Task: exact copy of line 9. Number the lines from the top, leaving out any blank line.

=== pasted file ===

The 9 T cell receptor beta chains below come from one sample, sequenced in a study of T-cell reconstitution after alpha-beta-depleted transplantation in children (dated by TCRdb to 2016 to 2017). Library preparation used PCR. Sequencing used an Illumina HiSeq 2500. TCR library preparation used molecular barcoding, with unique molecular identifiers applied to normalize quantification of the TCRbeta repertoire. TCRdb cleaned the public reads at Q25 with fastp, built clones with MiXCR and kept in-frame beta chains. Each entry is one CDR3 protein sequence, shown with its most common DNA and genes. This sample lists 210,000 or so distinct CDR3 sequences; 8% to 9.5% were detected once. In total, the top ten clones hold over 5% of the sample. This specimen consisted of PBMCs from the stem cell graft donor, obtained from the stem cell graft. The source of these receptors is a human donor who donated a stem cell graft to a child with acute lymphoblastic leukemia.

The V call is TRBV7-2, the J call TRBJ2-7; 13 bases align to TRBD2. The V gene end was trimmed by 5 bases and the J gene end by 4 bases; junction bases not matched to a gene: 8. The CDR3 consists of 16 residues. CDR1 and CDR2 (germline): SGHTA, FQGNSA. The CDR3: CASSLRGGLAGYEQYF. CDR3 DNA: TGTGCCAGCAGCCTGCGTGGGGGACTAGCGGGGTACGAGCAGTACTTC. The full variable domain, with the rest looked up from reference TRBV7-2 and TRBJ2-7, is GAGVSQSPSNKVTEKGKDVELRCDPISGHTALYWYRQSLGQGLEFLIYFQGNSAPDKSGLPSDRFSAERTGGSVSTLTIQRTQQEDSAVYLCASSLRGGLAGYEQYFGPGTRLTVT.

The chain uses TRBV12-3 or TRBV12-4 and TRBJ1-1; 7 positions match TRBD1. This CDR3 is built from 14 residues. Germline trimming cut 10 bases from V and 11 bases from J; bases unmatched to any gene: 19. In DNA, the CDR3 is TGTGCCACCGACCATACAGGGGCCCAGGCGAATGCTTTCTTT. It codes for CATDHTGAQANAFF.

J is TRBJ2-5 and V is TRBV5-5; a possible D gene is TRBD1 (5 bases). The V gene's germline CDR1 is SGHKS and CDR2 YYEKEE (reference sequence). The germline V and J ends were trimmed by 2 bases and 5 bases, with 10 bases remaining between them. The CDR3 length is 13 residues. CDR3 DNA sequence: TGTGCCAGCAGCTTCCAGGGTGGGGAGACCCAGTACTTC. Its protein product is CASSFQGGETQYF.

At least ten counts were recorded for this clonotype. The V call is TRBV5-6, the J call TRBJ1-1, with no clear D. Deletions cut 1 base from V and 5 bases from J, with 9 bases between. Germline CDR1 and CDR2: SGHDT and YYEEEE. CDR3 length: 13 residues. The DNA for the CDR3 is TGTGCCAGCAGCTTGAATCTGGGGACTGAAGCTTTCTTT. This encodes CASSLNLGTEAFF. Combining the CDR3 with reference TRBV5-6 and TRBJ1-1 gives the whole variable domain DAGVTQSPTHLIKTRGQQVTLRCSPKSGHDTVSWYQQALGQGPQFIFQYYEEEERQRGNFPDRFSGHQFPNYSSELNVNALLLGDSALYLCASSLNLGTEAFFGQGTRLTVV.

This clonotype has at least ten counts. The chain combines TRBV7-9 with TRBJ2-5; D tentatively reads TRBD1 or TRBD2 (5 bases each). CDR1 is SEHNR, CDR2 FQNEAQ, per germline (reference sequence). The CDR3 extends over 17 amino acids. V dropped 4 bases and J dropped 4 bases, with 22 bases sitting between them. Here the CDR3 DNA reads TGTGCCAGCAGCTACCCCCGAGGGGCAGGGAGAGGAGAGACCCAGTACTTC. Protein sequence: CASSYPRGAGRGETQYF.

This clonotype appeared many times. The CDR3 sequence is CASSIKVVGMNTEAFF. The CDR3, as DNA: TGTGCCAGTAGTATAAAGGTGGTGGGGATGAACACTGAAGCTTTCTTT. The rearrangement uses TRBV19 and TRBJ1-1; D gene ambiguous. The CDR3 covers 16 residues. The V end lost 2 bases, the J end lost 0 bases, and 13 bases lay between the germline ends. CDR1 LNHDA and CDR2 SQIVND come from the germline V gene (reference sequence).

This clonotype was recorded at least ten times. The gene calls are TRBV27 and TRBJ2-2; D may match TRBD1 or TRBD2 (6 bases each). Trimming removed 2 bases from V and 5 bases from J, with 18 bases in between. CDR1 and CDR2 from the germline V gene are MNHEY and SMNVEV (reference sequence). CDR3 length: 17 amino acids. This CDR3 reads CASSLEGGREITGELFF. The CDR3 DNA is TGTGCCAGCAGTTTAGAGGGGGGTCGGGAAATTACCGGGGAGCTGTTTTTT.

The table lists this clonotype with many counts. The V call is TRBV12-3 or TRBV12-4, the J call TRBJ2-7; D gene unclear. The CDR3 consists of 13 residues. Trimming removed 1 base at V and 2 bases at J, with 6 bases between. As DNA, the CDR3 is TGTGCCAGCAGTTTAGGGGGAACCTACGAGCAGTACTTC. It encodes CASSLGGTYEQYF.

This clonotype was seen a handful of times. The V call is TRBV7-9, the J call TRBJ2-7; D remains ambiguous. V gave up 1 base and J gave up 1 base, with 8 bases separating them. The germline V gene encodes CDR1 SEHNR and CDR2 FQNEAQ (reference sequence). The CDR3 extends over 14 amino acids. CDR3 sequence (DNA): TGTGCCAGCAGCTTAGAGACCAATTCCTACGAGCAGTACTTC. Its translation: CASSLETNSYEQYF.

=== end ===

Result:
The table lists this clonotype with many counts. The V call is TRBV12-3 or TRBV12-4, the J call TRBJ2-7; D gene unclear. The CDR3 consists of 13 residues. Trimming removed 1 base at V and 2 bases at J, with 6 bases between. As DNA, the CDR3 is TGTGCCAGCAGTTTAGGGGGAACCTACGAGCAGTACTTC. It encodes CASSLGGTYEQYF.